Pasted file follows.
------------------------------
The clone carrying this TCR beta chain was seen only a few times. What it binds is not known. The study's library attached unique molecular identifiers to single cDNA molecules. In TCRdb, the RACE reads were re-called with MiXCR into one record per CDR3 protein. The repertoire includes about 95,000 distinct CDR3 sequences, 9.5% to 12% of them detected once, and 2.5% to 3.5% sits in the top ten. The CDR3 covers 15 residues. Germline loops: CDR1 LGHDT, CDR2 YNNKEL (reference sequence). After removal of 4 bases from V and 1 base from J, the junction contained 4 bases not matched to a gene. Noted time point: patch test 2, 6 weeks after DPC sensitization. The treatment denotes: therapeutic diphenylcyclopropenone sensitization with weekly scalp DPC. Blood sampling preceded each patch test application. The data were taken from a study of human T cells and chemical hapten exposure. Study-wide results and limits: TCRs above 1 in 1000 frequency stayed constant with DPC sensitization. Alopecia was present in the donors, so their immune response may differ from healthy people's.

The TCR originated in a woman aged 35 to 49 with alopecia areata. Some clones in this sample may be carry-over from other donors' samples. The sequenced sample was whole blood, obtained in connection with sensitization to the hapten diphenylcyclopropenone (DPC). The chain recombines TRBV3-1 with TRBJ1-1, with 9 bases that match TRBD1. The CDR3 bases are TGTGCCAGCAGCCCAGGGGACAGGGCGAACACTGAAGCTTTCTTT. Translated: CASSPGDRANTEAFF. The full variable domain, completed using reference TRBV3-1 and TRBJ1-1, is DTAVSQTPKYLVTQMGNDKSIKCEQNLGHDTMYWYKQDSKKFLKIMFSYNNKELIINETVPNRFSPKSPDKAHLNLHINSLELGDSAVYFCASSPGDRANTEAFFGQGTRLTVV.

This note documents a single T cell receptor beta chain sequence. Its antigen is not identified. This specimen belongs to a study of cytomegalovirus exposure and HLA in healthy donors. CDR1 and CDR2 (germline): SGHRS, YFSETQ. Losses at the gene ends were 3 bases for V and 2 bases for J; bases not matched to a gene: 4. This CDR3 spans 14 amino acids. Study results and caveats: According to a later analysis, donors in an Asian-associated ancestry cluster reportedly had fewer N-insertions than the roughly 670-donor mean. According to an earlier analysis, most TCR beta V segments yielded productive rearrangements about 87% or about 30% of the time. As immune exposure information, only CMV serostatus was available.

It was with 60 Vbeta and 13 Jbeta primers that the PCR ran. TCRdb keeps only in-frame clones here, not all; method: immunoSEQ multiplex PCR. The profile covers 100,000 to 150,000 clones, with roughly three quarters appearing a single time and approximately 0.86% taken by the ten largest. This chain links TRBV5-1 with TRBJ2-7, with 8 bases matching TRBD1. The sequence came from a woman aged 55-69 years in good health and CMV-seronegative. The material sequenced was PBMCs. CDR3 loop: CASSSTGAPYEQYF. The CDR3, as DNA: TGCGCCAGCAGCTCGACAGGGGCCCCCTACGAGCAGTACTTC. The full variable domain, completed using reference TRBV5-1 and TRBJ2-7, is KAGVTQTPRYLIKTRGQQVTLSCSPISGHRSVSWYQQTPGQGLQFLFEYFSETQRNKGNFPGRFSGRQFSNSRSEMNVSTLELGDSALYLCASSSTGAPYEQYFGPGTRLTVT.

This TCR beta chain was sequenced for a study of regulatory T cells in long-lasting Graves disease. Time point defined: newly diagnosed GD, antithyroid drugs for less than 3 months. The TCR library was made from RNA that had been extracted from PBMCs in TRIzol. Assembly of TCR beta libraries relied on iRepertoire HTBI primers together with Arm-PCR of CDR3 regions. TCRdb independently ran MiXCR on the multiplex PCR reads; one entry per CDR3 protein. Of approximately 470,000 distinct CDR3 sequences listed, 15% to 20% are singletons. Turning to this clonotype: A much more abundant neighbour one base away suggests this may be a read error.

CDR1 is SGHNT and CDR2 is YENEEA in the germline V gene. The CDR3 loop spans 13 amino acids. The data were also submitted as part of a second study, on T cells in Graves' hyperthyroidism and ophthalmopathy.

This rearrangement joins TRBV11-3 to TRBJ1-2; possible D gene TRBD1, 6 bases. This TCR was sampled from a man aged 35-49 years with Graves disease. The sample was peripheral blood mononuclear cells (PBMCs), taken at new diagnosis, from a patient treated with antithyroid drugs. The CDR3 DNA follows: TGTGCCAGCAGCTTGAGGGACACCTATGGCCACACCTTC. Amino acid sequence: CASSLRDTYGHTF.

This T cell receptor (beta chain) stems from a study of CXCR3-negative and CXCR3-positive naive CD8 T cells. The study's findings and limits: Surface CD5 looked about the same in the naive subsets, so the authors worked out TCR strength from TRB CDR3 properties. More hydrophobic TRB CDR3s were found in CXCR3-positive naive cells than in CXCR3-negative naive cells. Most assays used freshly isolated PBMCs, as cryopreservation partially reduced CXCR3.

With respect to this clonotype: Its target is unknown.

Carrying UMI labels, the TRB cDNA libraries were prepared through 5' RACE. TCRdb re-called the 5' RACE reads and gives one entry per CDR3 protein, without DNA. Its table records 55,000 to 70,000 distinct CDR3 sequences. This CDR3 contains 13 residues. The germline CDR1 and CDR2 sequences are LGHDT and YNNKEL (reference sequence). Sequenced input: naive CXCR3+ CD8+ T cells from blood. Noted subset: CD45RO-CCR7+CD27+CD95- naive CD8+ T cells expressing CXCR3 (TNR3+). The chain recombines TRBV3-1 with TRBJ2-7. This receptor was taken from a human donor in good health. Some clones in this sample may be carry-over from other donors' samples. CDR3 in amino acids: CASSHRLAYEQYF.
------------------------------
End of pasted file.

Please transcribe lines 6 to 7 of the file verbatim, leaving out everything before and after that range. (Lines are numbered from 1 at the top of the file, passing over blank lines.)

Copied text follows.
CDR1 is SGHNT and CDR2 is YENEEA in the germline V gene. The CDR3 loop spans 13 amino acids. The data were also submitted as part of a second study, on T cells in Graves' hyperthyroidism and ophthalmopathy.

This rearrangement joins TRBV11-3 to TRBJ1-2; possible D gene TRBD1, 6 bases. This TCR was sampled from a man aged 35-49 years with Graves disease. The sample was peripheral blood mononuclear cells (PBMCs), taken at new diagnosis, from a patient treated with antithyroid drugs. The CDR3 DNA follows: TGTGCCAGCAGCTTGAGGGACACCTATGGCCACACCTTC. Amino acid sequence: CASSLRDTYGHTF.